Four calves were experimentally inoculated with highly pathogenic avian influenza virus A/cat/Germany/R606/2006 (H5N1) isolated from a cat in 2006. All calves remained healthy, but several animals shed low amounts of virus, detected by inoculation of nasal swab fluid into embryonated chicken eggs and onto MDCK cells. All calves seroconverted.....

                      Conclusions


                      Our findings show that HPAIV (H5N1) has the potential to infect bovine calves, at least after high-titer intranasal inoculation, and that conventional HI tests may underestimate such infections. Furthermore, asymptomatic shedding of HPAIV (H5N1) by infected calves and subsequent seroconversion seem to be possible, and even low levels of HPAIV (H5N1) might be sufficient to induce a detectable antibody response in contact calves. However, the possibility that the infectivity detected in the contact calf at 1 dpi was the result of residual inoculum cannot be ruled out. Although the question whether calf-to-calf transmission of HPAIV (H5N1) occurs could not be definitely answered by our study, bird-to-calf transmission resulting in seroconversion is probable.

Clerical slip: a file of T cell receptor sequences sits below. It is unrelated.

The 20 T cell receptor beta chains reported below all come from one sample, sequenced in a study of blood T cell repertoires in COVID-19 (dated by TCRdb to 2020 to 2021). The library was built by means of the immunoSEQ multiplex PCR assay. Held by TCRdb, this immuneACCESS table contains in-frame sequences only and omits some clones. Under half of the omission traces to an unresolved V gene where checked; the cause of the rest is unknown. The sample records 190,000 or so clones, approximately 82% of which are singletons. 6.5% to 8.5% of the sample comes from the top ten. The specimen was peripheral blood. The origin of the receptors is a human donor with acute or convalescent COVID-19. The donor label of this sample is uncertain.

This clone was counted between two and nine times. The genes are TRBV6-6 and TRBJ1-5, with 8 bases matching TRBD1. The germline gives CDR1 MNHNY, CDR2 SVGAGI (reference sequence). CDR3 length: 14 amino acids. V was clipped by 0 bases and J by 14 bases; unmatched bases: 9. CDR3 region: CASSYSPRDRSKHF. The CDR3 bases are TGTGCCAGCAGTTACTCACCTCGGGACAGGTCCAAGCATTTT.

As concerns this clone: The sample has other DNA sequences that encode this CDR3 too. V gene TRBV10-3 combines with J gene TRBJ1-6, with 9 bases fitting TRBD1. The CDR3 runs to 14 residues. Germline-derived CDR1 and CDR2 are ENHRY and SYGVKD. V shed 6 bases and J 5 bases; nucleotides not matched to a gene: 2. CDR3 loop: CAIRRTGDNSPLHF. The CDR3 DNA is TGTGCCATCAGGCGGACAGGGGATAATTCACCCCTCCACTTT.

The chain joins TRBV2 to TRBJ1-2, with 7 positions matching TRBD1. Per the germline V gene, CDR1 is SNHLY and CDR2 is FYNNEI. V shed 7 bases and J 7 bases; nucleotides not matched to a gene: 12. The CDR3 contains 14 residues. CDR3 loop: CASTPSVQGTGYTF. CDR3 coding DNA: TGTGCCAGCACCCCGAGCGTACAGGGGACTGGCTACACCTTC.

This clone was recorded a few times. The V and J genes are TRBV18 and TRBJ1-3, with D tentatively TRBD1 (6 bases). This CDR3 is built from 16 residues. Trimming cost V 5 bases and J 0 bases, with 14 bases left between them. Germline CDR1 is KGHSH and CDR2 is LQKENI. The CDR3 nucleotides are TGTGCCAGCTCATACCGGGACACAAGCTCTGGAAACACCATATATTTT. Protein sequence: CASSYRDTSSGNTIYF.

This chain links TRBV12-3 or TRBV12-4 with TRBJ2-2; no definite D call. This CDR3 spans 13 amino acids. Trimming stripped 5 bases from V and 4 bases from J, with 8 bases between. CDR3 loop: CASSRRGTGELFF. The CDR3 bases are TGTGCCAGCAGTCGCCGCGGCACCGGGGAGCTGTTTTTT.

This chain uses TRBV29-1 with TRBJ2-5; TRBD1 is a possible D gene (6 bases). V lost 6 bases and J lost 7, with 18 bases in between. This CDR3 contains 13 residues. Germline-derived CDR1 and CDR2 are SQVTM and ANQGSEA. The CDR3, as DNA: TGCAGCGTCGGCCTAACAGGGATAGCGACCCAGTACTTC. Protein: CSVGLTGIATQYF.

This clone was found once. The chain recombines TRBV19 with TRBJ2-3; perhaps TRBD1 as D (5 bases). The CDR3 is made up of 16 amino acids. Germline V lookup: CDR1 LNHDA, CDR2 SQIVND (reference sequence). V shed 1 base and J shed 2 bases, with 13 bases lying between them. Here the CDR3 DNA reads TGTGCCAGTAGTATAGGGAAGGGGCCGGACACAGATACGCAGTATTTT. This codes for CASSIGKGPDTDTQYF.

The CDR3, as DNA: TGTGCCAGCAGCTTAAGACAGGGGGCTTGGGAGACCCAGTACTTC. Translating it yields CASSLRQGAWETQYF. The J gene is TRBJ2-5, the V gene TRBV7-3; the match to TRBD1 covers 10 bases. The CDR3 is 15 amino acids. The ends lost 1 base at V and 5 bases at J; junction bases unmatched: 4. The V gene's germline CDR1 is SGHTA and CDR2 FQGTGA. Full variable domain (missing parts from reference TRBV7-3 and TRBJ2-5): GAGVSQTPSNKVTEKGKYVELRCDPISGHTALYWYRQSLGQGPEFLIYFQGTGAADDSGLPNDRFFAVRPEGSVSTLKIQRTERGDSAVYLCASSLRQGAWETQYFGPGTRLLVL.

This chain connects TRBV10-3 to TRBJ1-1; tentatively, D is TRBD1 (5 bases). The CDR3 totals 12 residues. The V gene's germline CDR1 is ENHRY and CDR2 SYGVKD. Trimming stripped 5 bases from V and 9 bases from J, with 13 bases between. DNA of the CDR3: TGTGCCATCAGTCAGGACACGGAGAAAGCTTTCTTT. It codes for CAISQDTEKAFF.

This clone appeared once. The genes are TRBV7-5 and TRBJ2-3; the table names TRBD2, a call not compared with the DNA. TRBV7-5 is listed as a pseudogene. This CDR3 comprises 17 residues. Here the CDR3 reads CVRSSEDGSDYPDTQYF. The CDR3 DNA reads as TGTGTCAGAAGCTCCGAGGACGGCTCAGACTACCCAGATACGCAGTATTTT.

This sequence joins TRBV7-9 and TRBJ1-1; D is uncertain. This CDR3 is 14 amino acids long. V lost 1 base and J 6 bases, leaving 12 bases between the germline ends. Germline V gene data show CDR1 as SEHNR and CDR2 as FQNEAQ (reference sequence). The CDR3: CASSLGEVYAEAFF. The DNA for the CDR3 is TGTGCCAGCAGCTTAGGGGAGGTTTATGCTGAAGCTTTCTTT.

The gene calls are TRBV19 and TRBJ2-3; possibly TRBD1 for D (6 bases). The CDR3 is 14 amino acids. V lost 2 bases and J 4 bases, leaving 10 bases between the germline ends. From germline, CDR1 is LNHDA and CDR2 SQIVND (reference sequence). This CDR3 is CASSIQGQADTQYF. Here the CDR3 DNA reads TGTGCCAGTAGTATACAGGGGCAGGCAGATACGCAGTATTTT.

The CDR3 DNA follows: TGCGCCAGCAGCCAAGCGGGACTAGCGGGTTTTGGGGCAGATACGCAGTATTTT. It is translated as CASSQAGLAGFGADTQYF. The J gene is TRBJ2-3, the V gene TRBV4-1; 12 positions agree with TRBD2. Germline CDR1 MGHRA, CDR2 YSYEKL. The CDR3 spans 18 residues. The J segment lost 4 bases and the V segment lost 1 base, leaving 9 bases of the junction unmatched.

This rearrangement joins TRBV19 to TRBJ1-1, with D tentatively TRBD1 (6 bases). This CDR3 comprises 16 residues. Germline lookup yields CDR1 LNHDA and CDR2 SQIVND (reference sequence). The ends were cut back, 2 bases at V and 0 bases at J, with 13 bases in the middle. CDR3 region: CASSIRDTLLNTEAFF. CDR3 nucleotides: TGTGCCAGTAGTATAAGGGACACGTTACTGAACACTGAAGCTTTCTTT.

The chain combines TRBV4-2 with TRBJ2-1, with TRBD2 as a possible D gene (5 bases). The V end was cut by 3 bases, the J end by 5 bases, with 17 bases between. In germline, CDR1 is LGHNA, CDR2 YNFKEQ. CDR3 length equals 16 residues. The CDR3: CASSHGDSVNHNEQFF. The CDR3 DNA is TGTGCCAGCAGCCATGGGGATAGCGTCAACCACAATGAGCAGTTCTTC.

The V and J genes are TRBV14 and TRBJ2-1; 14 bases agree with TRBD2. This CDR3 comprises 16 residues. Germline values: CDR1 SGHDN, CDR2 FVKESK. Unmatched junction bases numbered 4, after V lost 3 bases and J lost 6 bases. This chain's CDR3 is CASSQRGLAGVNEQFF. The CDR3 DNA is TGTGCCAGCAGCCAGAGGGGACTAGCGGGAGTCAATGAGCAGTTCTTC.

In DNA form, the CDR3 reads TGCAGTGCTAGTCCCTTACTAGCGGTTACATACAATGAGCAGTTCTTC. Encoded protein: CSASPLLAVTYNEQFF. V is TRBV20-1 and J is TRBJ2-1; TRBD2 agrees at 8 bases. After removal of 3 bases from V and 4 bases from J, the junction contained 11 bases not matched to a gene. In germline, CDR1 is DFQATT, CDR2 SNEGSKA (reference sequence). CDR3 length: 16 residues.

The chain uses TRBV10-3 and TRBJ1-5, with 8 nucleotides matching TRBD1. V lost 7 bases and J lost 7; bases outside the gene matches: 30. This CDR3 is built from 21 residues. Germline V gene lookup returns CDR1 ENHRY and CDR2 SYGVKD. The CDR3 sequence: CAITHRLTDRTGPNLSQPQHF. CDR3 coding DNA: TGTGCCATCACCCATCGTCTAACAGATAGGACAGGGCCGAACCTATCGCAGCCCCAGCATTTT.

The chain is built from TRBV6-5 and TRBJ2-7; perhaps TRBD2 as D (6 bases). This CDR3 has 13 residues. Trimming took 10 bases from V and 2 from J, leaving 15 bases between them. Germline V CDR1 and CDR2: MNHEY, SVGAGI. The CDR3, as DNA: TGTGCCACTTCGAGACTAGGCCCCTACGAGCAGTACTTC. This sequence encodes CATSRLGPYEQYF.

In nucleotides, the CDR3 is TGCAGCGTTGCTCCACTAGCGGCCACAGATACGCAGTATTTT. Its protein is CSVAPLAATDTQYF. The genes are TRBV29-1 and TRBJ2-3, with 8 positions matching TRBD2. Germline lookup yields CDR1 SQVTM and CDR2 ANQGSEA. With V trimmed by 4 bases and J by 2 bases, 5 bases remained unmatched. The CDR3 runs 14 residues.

The incidence of clinical infections of cattle with HPAIV (H5N1) in disease-endemic regions should be low. However, our data indicate that serum from bovine species would be a valuable source of additional information about transmission events, especially in regions like Asia and Egypt, where HPAIV (H5N1) is endemic and probability of contact between poultry and cattle is high. The NP-ELISA is currently the assay of choice for the evaluation of bovine serum, and the VN test should be used for confirmation.
                      https://www.ncbi.nlm.nih.gov/pmc/articles/PMC2600352/
                      CSI:WORLD http://swineflumagazine.blogspot.com/

                      treyfish2004@yahoo.com

                      Comment


                      • #12
                        3 herds in Texas
                        2 herds in Kansas
                        2 herds in New Mexico match the description of symptoms

                        ​​​​​​Idaho is the only state that has shut down imports of all cattle from Texas, New Mexico, and Kansas.
                        ​​​​​​As of March 20, Nebraska had no reported cases

                        I reckon this is about to expand and I guess all these states are having BF outbreaks in poultry right now?
                        CSI:WORLD http://swineflumagazine.blogspot.com/

                        treyfish2004@yahoo.com

                        Comment


                        • #13
                          American Association of Bovine Practitioners

                          CONTACT:
                          Dr. K. Fred Gingrich, II